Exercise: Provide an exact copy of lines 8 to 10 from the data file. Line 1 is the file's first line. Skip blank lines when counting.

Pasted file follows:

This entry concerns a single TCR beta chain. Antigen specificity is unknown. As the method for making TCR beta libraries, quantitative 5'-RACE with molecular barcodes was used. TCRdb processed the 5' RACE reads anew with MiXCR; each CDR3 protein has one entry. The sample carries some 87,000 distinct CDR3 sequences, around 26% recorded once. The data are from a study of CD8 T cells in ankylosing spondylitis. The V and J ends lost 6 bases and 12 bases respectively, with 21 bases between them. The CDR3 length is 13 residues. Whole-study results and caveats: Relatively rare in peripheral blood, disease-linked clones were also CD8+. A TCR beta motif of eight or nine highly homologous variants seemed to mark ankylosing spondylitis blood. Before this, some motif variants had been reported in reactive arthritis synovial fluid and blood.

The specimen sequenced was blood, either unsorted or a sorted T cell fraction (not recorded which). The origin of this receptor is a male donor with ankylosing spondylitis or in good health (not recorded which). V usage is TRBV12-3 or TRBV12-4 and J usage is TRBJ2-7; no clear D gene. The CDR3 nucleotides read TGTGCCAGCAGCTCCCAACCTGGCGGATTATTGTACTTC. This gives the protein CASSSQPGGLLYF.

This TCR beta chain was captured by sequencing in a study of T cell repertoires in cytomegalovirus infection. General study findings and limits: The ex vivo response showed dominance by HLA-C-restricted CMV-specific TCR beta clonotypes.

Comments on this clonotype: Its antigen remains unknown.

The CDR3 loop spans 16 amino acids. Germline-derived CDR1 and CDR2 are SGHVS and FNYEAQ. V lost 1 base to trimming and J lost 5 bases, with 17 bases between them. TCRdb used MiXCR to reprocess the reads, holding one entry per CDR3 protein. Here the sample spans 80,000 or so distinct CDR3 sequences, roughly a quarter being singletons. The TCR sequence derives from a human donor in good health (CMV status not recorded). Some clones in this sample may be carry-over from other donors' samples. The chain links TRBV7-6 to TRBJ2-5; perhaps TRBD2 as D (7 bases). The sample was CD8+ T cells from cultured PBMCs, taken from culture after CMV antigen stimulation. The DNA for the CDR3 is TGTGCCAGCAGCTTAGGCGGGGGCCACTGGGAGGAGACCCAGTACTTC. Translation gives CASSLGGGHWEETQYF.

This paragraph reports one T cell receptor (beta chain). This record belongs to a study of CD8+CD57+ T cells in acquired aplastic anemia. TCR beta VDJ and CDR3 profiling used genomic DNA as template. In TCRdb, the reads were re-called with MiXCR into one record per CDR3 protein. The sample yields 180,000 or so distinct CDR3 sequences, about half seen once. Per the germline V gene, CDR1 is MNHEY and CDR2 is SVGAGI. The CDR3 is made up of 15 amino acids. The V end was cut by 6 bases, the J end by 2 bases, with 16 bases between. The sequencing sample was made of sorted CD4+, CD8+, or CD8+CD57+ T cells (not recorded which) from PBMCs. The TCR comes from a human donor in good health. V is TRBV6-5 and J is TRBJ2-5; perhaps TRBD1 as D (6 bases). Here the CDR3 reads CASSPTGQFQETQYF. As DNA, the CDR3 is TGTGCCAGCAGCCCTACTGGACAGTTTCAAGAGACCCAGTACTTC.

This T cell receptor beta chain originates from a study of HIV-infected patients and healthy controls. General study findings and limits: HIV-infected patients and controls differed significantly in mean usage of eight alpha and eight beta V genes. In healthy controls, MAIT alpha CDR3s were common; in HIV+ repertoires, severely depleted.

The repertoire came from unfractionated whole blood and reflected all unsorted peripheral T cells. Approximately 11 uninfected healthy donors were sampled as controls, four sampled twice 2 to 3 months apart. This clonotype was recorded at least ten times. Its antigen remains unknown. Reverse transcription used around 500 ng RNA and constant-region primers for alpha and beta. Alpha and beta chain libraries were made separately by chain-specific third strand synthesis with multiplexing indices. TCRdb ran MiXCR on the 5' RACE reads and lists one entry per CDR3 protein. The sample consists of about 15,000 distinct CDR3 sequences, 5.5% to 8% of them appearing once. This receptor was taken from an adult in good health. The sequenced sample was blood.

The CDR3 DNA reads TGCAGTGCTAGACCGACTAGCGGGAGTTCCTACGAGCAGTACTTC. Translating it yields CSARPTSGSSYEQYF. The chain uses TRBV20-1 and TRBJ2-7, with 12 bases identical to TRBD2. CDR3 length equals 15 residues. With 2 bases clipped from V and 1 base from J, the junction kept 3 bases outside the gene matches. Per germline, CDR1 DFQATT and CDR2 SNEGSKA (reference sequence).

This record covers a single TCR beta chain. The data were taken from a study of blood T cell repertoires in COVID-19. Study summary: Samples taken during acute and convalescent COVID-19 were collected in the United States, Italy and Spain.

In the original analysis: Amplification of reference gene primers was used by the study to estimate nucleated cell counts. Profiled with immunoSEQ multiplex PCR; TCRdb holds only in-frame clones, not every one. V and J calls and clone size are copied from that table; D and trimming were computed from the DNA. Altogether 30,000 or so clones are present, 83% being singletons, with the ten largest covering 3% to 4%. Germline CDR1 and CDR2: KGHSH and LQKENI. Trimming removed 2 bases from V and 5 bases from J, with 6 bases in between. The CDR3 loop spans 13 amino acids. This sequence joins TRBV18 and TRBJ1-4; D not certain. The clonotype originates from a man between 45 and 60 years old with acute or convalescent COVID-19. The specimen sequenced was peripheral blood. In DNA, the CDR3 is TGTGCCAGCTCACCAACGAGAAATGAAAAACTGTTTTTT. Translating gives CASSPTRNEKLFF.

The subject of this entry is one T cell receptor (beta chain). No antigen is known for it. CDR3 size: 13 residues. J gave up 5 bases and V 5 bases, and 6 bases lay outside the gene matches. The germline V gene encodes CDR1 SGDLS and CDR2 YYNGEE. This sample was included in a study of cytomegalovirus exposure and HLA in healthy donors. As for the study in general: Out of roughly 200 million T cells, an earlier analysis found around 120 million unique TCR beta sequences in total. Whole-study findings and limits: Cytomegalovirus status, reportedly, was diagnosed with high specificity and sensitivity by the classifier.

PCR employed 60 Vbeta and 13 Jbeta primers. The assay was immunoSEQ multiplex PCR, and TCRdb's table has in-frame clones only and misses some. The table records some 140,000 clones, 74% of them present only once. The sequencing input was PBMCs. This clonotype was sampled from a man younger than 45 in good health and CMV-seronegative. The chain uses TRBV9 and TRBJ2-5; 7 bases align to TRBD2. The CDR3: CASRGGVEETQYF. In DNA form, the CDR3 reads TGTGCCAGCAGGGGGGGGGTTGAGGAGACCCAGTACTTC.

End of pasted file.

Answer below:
The repertoire came from unfractionated whole blood and reflected all unsorted peripheral T cells. Approximately 11 uninfected healthy donors were sampled as controls, four sampled twice 2 to 3 months apart. This clonotype was recorded at least ten times. Its antigen remains unknown. Reverse transcription used around 500 ng RNA and constant-region primers for alpha and beta. Alpha and beta chain libraries were made separately by chain-specific third strand synthesis with multiplexing indices. TCRdb ran MiXCR on the 5' RACE reads and lists one entry per CDR3 protein. The sample consists of about 15,000 distinct CDR3 sequences, 5.5% to 8% of them appearing once. This receptor was taken from an adult in good health. The sequenced sample was blood.

The CDR3 DNA reads TGCAGTGCTAGACCGACTAGCGGGAGTTCCTACGAGCAGTACTTC. Translating it yields CSARPTSGSSYEQYF. The chain uses TRBV20-1 and TRBJ2-7, with 12 bases identical to TRBD2. CDR3 length equals 15 residues. With 2 bases clipped from V and 1 base from J, the junction kept 3 bases outside the gene matches. Per germline, CDR1 DFQATT and CDR2 SNEGSKA (reference sequence).

This record covers a single TCR beta chain. The data were taken from a study of blood T cell repertoires in COVID-19. Study summary: Samples taken during acute and convalescent COVID-19 were collected in the United States, Italy and Spain.